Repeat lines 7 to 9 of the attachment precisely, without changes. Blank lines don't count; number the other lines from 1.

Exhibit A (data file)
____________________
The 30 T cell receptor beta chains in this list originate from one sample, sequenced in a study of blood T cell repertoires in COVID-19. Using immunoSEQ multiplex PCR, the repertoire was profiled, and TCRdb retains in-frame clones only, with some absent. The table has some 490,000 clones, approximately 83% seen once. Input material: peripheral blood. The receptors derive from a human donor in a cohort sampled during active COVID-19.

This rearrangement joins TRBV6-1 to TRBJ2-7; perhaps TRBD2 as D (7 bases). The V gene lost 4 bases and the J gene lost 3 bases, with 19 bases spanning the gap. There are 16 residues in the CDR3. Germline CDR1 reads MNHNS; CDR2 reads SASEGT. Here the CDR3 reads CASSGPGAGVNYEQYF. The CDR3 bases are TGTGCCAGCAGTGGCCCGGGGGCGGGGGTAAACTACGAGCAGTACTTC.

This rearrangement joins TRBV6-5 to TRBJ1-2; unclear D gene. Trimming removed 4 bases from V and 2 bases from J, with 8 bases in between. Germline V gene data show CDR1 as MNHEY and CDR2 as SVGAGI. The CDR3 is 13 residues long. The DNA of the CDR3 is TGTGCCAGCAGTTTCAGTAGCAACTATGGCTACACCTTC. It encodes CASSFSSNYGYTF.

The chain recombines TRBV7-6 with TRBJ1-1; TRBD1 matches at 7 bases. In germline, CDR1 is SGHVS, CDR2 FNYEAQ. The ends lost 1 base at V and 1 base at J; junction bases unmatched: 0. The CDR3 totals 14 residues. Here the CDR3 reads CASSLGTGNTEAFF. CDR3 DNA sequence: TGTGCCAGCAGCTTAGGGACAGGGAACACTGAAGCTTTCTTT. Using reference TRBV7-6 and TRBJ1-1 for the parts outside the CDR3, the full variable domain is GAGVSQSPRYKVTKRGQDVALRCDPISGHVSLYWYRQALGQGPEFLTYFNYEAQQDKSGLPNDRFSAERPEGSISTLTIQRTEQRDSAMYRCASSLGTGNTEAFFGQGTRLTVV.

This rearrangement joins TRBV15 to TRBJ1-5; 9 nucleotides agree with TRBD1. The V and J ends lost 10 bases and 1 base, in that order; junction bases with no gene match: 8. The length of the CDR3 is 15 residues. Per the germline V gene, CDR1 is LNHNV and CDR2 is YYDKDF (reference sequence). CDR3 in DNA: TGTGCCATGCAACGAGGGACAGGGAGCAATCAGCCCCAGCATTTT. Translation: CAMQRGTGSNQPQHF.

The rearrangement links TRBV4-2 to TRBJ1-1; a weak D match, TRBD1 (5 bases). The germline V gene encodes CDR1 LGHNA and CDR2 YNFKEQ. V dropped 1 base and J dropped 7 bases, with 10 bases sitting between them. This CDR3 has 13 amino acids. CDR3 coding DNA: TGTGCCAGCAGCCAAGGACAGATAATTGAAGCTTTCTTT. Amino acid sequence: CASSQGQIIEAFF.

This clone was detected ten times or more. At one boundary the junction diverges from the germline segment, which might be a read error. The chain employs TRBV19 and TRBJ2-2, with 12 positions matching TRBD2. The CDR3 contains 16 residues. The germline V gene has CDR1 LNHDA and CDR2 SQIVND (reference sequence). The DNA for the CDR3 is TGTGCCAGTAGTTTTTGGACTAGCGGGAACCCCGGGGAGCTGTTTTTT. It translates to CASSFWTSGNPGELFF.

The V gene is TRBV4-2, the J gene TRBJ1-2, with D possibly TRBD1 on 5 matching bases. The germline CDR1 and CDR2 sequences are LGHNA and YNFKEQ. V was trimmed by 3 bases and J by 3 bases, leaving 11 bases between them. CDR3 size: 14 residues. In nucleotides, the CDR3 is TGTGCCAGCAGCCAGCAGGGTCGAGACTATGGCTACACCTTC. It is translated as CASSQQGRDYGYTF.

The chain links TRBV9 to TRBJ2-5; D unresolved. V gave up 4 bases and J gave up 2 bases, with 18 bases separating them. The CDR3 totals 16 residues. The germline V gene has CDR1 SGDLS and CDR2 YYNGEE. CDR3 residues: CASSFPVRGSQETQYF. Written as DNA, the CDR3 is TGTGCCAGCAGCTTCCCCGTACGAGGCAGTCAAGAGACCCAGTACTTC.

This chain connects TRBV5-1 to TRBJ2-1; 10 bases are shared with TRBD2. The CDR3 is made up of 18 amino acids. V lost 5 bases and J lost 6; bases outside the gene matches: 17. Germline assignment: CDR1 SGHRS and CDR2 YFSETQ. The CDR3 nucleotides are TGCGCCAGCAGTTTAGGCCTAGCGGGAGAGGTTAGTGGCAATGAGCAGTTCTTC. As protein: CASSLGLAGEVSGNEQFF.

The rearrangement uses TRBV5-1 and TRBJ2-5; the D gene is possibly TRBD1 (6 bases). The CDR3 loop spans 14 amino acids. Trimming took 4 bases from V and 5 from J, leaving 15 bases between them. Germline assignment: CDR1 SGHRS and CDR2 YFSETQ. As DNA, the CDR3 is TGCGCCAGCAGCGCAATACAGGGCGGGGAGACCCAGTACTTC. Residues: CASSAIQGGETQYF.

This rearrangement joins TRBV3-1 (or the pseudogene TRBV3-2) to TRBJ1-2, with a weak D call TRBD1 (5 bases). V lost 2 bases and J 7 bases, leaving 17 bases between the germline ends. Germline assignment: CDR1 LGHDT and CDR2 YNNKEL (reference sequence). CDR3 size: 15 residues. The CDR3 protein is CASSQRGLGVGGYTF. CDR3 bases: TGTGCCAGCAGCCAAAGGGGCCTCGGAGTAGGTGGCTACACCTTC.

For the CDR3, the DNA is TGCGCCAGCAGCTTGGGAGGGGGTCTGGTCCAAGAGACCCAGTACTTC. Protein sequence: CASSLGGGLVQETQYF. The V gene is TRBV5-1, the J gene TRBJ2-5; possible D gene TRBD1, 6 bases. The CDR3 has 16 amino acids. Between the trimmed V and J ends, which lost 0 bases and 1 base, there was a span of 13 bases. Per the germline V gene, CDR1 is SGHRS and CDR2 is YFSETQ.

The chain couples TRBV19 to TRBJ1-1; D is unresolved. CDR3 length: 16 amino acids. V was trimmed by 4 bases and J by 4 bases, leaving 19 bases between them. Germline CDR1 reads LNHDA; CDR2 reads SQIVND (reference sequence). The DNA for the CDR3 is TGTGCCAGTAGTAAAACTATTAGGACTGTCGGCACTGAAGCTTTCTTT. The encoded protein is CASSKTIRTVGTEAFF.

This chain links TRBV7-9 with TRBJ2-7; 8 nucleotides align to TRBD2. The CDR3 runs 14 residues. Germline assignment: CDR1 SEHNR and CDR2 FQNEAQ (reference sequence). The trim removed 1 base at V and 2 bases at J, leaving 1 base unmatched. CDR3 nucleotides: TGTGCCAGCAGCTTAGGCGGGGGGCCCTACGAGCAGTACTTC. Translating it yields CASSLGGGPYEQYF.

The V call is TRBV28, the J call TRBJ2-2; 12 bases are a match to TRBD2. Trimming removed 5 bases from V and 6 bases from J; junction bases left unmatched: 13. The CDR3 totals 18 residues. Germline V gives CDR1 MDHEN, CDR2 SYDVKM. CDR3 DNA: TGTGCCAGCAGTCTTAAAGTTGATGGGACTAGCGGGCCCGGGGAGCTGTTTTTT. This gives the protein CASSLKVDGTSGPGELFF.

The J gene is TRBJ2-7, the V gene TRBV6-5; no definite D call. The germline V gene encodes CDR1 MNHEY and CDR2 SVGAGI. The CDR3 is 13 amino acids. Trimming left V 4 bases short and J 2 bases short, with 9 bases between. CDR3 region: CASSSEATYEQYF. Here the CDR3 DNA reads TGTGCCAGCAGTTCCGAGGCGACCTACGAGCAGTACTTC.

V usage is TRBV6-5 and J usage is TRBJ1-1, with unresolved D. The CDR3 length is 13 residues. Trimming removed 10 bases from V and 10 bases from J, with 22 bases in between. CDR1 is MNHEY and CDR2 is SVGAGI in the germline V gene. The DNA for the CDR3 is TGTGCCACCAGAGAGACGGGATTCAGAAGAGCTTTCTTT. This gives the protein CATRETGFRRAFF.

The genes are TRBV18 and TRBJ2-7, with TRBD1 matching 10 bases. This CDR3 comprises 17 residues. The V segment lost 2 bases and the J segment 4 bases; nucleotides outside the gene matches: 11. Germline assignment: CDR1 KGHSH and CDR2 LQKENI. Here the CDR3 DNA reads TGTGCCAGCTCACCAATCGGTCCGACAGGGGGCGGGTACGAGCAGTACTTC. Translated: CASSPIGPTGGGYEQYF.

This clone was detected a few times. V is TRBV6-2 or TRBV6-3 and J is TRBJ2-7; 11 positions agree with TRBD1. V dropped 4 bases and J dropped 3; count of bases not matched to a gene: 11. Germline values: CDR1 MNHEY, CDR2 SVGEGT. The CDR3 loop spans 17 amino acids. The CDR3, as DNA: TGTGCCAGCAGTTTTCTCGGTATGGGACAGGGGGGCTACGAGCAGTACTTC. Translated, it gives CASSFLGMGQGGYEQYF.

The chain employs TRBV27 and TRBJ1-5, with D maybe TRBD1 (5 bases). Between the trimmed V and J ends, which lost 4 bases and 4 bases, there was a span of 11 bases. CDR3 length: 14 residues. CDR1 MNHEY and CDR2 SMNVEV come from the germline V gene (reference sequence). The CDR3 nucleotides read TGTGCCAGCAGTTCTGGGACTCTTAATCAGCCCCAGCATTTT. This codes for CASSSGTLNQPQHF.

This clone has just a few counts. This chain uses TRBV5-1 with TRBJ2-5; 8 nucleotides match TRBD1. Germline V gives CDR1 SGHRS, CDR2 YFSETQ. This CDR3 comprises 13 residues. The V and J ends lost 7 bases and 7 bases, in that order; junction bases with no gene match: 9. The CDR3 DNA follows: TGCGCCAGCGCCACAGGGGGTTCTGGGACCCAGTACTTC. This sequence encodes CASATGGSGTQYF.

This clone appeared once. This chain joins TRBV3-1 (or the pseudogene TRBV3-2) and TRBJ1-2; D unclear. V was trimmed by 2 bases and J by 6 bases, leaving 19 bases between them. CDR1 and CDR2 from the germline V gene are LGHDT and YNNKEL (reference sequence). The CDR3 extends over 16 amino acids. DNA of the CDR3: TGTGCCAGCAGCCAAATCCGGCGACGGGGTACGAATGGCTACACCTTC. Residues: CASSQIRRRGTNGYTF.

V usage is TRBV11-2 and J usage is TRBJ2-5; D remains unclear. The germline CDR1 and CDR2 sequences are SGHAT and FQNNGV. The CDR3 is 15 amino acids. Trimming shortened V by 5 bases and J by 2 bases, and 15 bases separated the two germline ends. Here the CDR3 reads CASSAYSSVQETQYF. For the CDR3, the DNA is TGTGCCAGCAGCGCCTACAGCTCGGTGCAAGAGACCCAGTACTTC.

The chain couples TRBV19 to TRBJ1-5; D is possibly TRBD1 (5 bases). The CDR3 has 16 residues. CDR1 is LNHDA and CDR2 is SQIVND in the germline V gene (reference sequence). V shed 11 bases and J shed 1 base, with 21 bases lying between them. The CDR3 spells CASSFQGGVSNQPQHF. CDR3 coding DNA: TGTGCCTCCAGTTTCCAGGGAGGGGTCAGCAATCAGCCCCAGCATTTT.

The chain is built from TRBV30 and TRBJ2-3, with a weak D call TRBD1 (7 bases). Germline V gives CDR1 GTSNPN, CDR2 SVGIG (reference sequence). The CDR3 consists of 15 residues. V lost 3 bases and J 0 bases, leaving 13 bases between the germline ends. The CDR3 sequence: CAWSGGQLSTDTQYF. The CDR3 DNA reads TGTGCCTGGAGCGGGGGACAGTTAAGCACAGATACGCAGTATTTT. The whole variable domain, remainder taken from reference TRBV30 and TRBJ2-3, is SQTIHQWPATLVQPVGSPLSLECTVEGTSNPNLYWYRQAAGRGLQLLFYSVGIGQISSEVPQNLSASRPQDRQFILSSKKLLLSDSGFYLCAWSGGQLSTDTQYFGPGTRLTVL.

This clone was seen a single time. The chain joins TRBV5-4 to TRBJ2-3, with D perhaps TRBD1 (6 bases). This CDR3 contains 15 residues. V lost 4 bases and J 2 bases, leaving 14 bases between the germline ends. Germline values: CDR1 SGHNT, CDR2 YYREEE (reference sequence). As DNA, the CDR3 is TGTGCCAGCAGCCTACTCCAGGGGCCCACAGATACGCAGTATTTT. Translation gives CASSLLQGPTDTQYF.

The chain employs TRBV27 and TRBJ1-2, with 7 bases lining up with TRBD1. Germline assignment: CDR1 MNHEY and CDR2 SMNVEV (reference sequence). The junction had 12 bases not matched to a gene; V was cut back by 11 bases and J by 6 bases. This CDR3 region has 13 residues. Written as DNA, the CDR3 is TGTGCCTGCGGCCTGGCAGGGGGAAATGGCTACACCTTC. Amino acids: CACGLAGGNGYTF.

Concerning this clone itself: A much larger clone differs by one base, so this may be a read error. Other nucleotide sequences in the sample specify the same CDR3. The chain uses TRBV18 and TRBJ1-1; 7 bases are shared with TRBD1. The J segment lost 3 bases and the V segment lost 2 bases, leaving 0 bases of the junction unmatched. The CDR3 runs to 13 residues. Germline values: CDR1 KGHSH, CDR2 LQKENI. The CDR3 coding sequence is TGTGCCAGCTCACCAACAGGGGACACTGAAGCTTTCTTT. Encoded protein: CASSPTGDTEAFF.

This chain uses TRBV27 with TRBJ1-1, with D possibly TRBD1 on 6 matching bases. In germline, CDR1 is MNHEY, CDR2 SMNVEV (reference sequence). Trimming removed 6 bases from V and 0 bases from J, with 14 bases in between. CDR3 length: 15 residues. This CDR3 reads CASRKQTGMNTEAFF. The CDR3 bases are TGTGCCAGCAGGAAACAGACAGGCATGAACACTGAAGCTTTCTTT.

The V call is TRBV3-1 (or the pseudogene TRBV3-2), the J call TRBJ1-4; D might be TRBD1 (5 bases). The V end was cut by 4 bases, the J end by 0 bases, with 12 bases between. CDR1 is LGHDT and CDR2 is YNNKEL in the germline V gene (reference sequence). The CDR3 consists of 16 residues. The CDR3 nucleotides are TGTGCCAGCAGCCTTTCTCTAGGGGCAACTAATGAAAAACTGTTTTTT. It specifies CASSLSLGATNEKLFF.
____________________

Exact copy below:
This clone was detected ten times or more. At one boundary the junction diverges from the germline segment, which might be a read error. The chain employs TRBV19 and TRBJ2-2, with 12 positions matching TRBD2. The CDR3 contains 16 residues. The germline V gene has CDR1 LNHDA and CDR2 SQIVND (reference sequence). The DNA for the CDR3 is TGTGCCAGTAGTTTTTGGACTAGCGGGAACCCCGGGGAGCTGTTTTTT. It translates to CASSFWTSGNPGELFF.

The V gene is TRBV4-2, the J gene TRBJ1-2, with D possibly TRBD1 on 5 matching bases. The germline CDR1 and CDR2 sequences are LGHNA and YNFKEQ. V was trimmed by 3 bases and J by 3 bases, leaving 11 bases between them. CDR3 size: 14 residues. In nucleotides, the CDR3 is TGTGCCAGCAGCCAGCAGGGTCGAGACTATGGCTACACCTTC. It is translated as CASSQQGRDYGYTF.

The chain links TRBV9 to TRBJ2-5; D unresolved. V gave up 4 bases and J gave up 2 bases, with 18 bases separating them. The CDR3 totals 16 residues. The germline V gene has CDR1 SGDLS and CDR2 YYNGEE. CDR3 residues: CASSFPVRGSQETQYF. Written as DNA, the CDR3 is TGTGCCAGCAGCTTCCCCGTACGAGGCAGTCAAGAGACCCAGTACTTC.